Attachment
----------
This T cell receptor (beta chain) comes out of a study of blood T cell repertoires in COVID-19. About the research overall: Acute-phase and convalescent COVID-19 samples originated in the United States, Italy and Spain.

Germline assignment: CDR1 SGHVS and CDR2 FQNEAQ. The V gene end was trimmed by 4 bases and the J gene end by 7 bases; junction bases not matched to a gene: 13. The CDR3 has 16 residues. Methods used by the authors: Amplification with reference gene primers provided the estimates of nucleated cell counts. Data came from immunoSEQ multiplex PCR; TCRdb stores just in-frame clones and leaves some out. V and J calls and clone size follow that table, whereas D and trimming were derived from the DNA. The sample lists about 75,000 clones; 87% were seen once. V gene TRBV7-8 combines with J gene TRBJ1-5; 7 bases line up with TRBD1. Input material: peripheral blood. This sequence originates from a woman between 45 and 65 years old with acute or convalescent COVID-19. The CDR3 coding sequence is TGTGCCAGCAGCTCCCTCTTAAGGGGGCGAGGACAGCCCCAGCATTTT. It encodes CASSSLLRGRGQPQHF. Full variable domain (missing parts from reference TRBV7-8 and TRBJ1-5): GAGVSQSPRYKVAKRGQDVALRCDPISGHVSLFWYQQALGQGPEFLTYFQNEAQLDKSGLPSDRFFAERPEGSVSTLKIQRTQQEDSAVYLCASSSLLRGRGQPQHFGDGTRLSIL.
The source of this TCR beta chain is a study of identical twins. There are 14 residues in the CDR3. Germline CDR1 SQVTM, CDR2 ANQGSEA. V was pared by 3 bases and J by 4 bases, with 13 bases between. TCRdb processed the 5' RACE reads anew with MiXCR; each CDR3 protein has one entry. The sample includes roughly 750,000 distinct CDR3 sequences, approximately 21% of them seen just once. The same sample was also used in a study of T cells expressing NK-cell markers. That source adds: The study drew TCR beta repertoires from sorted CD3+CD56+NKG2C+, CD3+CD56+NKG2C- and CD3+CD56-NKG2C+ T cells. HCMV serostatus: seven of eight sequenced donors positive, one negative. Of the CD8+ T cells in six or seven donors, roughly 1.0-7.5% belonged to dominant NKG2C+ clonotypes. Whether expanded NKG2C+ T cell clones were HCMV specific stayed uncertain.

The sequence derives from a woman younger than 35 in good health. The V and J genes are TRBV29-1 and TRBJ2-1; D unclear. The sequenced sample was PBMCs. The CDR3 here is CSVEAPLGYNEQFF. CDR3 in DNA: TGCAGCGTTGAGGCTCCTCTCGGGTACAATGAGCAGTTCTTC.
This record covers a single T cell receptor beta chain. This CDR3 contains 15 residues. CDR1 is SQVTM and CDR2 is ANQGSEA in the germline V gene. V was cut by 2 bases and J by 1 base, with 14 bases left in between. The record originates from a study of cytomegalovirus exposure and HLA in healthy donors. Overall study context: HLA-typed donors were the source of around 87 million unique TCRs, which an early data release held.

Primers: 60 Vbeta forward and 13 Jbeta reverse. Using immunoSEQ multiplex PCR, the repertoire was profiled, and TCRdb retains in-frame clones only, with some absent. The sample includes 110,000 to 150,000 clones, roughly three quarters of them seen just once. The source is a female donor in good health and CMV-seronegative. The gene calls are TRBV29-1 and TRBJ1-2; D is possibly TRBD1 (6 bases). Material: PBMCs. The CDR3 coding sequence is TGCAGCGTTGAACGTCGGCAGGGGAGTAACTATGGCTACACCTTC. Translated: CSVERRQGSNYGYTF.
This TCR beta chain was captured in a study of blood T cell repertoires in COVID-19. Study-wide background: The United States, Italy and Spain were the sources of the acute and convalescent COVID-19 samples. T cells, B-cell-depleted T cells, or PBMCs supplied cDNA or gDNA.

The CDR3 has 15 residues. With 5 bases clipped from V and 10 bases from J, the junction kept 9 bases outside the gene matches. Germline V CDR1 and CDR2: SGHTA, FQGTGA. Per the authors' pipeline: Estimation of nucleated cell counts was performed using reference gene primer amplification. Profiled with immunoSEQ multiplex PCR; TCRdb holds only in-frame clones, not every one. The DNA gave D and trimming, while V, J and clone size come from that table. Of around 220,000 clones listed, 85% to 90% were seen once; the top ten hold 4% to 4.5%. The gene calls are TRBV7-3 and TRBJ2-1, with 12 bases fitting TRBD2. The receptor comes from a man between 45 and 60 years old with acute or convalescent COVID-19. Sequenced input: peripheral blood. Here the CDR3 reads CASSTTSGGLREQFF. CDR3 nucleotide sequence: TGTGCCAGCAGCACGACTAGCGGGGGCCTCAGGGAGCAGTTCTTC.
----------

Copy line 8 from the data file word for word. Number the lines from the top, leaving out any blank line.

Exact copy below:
The CDR3 has 15 residues. With 5 bases clipped from V and 10 bases from J, the junction kept 9 bases outside the gene matches. Germline V CDR1 and CDR2: SGHTA, FQGTGA. Per the authors' pipeline: Estimation of nucleated cell counts was performed using reference gene primer amplification. Profiled with immunoSEQ multiplex PCR; TCRdb holds only in-frame clones, not every one. The DNA gave D and trimming, while V, J and clone size come from that table. Of around 220,000 clones listed, 85% to 90% were seen once; the top ten hold 4% to 4.5%. The gene calls are TRBV7-3 and TRBJ2-1, with 12 bases fitting TRBD2. The receptor comes from a man between 45 and 60 years old with acute or convalescent COVID-19. Sequenced input: peripheral blood. Here the CDR3 reads CASSTTSGGLREQFF. CDR3 nucleotide sequence: TGTGCCAGCAGCACGACTAGCGGGGGCCTCAGGGAGCAGTTCTTC.